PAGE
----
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Remote training for combat medics during the COVID-19 era: lessons learnt for future crises?
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  1. James Michael Hodgetts1,
  2. H A Claireaux1 and
  3. D N Naumann2
  1. 14 Armoured Medical Regiment, Royal Army Medical Corps, Tidworth, UK
  2. 2Academic Department of Military Surgery and Trauma, Royal Centre for Defence Medicine, Birmingham, UK
  1. Correspondence to Maj D N Naumann, Academic Department of Military Surgery and Trauma, Royal Centre for Defence Medicine, Queen Elizabeth Hospital, Birmingham B15 2TH, UK; david.naumann{at}nhs.net

Abstract

Background In response to COVID-19, the UK government ordered strict social distancing measures. The UK Armed Forces followed these to protect the force and ensure readiness to respond to various tasking requests. Clinical training has adapted to ensure geographically dispersed medical personnel are trained while social distancing is maintained. This study aimed to evaluate remote training for Combat Medical Technicians, Medical Assistants and Royal Air Force Medics (CMTs/MAs/RAFMs) during the COVID-19 pandemic and the views of trainers on how this should be delivered now and in the future.

Methods A mixed quantitative and qualitative survey study was conducted to determine the experiences of a sample of Defence Medical Services personnel with remote training during the COVID-19 pandemic. Medical and nursing officers involved in teaching CMTs/MAs/RAFMs were eligible to participate.

Results There were 52 survey respondents. 78% delivered remote training to CMTs/MAs/RAFMs, predominantly using teleconferencing and small-group webinars. 70% of respondents report CMTs/MAs/RAFMs received more training during the COVID-19 pandemic than before. 94% of respondents felt webinar-based remote training should continue after COVID-19. The perceived benefits of webinar-based training included reduced travel time, more training continuity and greater clinical development of learners.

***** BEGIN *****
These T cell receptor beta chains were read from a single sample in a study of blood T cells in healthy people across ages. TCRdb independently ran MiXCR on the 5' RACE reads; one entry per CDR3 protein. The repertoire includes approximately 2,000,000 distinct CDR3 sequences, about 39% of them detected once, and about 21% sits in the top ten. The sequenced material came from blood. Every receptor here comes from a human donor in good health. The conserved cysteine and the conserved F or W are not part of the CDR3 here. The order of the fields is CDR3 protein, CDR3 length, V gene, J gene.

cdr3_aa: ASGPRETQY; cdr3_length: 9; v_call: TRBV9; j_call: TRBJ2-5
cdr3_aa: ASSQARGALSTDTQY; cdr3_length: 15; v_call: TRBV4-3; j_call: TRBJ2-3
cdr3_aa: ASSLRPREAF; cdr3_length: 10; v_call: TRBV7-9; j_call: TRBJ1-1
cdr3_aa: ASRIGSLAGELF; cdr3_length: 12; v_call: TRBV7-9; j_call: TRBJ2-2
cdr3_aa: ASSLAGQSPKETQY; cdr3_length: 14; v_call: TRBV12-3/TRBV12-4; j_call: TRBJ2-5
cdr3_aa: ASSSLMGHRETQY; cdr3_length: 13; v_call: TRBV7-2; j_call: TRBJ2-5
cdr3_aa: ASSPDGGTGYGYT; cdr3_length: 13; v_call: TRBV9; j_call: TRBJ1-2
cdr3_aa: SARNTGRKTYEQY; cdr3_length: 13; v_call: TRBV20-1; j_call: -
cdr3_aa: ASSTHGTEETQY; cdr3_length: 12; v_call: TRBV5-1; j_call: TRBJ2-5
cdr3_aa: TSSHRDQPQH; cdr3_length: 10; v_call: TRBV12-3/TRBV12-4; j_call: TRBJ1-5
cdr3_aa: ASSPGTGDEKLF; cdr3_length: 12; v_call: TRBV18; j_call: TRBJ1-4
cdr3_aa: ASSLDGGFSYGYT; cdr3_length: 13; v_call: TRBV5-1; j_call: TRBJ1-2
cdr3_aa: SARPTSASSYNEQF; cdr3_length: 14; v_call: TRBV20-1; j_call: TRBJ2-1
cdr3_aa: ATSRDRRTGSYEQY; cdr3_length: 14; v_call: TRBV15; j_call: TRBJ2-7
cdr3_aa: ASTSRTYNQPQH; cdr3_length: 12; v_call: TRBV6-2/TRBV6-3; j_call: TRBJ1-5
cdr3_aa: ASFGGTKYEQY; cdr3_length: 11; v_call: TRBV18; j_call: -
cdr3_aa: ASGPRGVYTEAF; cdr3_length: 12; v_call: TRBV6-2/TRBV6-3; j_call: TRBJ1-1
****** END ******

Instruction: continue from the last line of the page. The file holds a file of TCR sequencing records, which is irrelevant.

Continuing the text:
Conclusions The challenge of continuing education of medical personnel while maintaining readiness for deployment and adhering to the Government’s social distancing measures was perceived to have been met within our study sample. This suggests that such an approach, along with clear training objectives and teleconferencing, may enable personnel to deliver high-quality training in an innovative and secure way.

  • education & training (see medical education & training)
  • medical education & training
  • qualitative research

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Footnotes

  • Twitter @HodgeJM, @davidnnaumann

  • JMH and HAC contributed equally.

  • Contributors JMH and HAC designed the methodology with some modifications by DNN. The study was undertaken by JMH and HAC. Data analysis was undertaken by JMH and HAC. Data interpretation was done by all authors. The first draft of the manuscript was written by JMH and HAC, and revisions were made by DNN. The final version was agreed by all authors.

  • Funding The authors have not declared a specific grant for this research from any funding agency in the public, commercial or not-for-profit sectors.

  • Competing interests None declared.

  • Patient consent for publication Not required.

  • Provenance and peer review Not commissioned; externally peer reviewed.

  • Data availability statement All data relevant to the study are included in the article or uploaded as supplementary information.

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